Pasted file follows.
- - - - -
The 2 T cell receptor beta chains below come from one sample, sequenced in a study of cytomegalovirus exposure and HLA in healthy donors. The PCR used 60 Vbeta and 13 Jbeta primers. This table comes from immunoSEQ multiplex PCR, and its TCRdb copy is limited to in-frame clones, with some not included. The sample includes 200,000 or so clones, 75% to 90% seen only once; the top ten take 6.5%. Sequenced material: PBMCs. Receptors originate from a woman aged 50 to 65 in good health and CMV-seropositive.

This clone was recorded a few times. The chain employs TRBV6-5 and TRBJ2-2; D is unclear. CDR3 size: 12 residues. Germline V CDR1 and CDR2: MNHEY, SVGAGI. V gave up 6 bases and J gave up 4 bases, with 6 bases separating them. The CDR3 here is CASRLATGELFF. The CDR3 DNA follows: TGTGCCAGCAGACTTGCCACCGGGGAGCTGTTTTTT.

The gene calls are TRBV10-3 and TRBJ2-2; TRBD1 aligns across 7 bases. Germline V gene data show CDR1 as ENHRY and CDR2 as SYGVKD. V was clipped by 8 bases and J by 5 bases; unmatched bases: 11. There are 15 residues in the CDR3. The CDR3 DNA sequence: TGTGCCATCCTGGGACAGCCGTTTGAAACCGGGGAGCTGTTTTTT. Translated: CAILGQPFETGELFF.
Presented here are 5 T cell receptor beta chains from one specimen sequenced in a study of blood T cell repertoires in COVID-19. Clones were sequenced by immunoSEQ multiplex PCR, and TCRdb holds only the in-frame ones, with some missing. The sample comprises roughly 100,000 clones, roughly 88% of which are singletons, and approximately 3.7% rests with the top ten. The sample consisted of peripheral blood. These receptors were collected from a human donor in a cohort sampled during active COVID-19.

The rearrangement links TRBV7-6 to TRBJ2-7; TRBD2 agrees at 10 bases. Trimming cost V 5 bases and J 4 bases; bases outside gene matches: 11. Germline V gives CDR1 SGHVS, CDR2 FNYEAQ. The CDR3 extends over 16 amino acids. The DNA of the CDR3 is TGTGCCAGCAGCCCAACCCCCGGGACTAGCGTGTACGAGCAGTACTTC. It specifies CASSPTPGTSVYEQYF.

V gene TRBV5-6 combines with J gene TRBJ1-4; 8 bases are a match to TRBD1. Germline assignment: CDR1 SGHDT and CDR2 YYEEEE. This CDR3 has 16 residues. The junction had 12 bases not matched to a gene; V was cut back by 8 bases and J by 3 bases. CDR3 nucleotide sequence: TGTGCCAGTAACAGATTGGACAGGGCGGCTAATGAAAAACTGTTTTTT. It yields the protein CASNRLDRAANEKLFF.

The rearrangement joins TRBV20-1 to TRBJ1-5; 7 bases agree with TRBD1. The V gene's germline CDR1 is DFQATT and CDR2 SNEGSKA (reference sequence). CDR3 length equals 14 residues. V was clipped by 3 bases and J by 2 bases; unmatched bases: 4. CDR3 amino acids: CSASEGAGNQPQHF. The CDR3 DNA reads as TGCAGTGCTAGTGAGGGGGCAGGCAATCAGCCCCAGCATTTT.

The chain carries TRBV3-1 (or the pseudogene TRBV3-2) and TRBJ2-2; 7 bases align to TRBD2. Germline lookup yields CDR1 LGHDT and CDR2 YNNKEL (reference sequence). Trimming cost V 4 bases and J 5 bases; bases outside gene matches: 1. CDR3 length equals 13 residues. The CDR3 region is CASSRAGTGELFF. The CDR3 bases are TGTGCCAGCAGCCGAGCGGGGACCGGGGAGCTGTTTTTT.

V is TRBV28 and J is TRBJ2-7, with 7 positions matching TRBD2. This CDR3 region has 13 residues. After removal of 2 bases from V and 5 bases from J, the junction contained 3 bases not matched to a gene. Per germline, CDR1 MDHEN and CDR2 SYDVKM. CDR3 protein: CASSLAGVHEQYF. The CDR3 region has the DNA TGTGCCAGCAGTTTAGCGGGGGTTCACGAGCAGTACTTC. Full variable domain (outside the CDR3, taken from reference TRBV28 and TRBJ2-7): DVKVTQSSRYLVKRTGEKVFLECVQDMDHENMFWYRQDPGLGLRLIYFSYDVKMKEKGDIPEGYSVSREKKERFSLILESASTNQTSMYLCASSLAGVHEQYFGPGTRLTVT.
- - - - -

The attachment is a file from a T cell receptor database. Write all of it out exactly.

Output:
The 2 T cell receptor beta chains below come from one sample, sequenced in a study of cytomegalovirus exposure and HLA in healthy donors. The PCR used 60 Vbeta and 13 Jbeta primers. This table comes from immunoSEQ multiplex PCR, and its TCRdb copy is limited to in-frame clones, with some not included. The sample includes 200,000 or so clones, 75% to 90% seen only once; the top ten take 6.5%. Sequenced material: PBMCs. Receptors originate from a woman aged 50 to 65 in good health and CMV-seropositive.

This clone was recorded a few times. The chain employs TRBV6-5 and TRBJ2-2; D is unclear. CDR3 size: 12 residues. Germline V CDR1 and CDR2: MNHEY, SVGAGI. V gave up 6 bases and J gave up 4 bases, with 6 bases separating them. The CDR3 here is CASRLATGELFF. The CDR3 DNA follows: TGTGCCAGCAGACTTGCCACCGGGGAGCTGTTTTTT.

The gene calls are TRBV10-3 and TRBJ2-2; TRBD1 aligns across 7 bases. Germline V gene data show CDR1 as ENHRY and CDR2 as SYGVKD. V was clipped by 8 bases and J by 5 bases; unmatched bases: 11. There are 15 residues in the CDR3. The CDR3 DNA sequence: TGTGCCATCCTGGGACAGCCGTTTGAAACCGGGGAGCTGTTTTTT. Translated: CAILGQPFETGELFF.
Presented here are 5 T cell receptor beta chains from one specimen sequenced in a study of blood T cell repertoires in COVID-19. Clones were sequenced by immunoSEQ multiplex PCR, and TCRdb holds only the in-frame ones, with some missing. The sample comprises roughly 100,000 clones, roughly 88% of which are singletons, and approximately 3.7% rests with the top ten. The sample consisted of peripheral blood. These receptors were collected from a human donor in a cohort sampled during active COVID-19.

The rearrangement links TRBV7-6 to TRBJ2-7; TRBD2 agrees at 10 bases. Trimming cost V 5 bases and J 4 bases; bases outside gene matches: 11. Germline V gives CDR1 SGHVS, CDR2 FNYEAQ. The CDR3 extends over 16 amino acids. The DNA of the CDR3 is TGTGCCAGCAGCCCAACCCCCGGGACTAGCGTGTACGAGCAGTACTTC. It specifies CASSPTPGTSVYEQYF.

V gene TRBV5-6 combines with J gene TRBJ1-4; 8 bases are a match to TRBD1. Germline assignment: CDR1 SGHDT and CDR2 YYEEEE. This CDR3 has 16 residues. The junction had 12 bases not matched to a gene; V was cut back by 8 bases and J by 3 bases. CDR3 nucleotide sequence: TGTGCCAGTAACAGATTGGACAGGGCGGCTAATGAAAAACTGTTTTTT. It yields the protein CASNRLDRAANEKLFF.

The rearrangement joins TRBV20-1 to TRBJ1-5; 7 bases agree with TRBD1. The V gene's germline CDR1 is DFQATT and CDR2 SNEGSKA (reference sequence). CDR3 length equals 14 residues. V was clipped by 3 bases and J by 2 bases; unmatched bases: 4. CDR3 amino acids: CSASEGAGNQPQHF. The CDR3 DNA reads as TGCAGTGCTAGTGAGGGGGCAGGCAATCAGCCCCAGCATTTT.

The chain carries TRBV3-1 (or the pseudogene TRBV3-2) and TRBJ2-2; 7 bases align to TRBD2. Germline lookup yields CDR1 LGHDT and CDR2 YNNKEL (reference sequence). Trimming cost V 4 bases and J 5 bases; bases outside gene matches: 1. CDR3 length equals 13 residues. The CDR3 region is CASSRAGTGELFF. The CDR3 bases are TGTGCCAGCAGCCGAGCGGGGACCGGGGAGCTGTTTTTT.

V is TRBV28 and J is TRBJ2-7, with 7 positions matching TRBD2. This CDR3 region has 13 residues. After removal of 2 bases from V and 5 bases from J, the junction contained 3 bases not matched to a gene. Per germline, CDR1 MDHEN and CDR2 SYDVKM. CDR3 protein: CASSLAGVHEQYF. The CDR3 region has the DNA TGTGCCAGCAGTTTAGCGGGGGTTCACGAGCAGTACTTC. Full variable domain (outside the CDR3, taken from reference TRBV28 and TRBJ2-7): DVKVTQSSRYLVKRTGEKVFLECVQDMDHENMFWYRQDPGLGLRLIYFSYDVKMKEKGDIPEGYSVSREKKERFSLILESASTNQTSMYLCASSLAGVHEQYFGPGTRLTVT.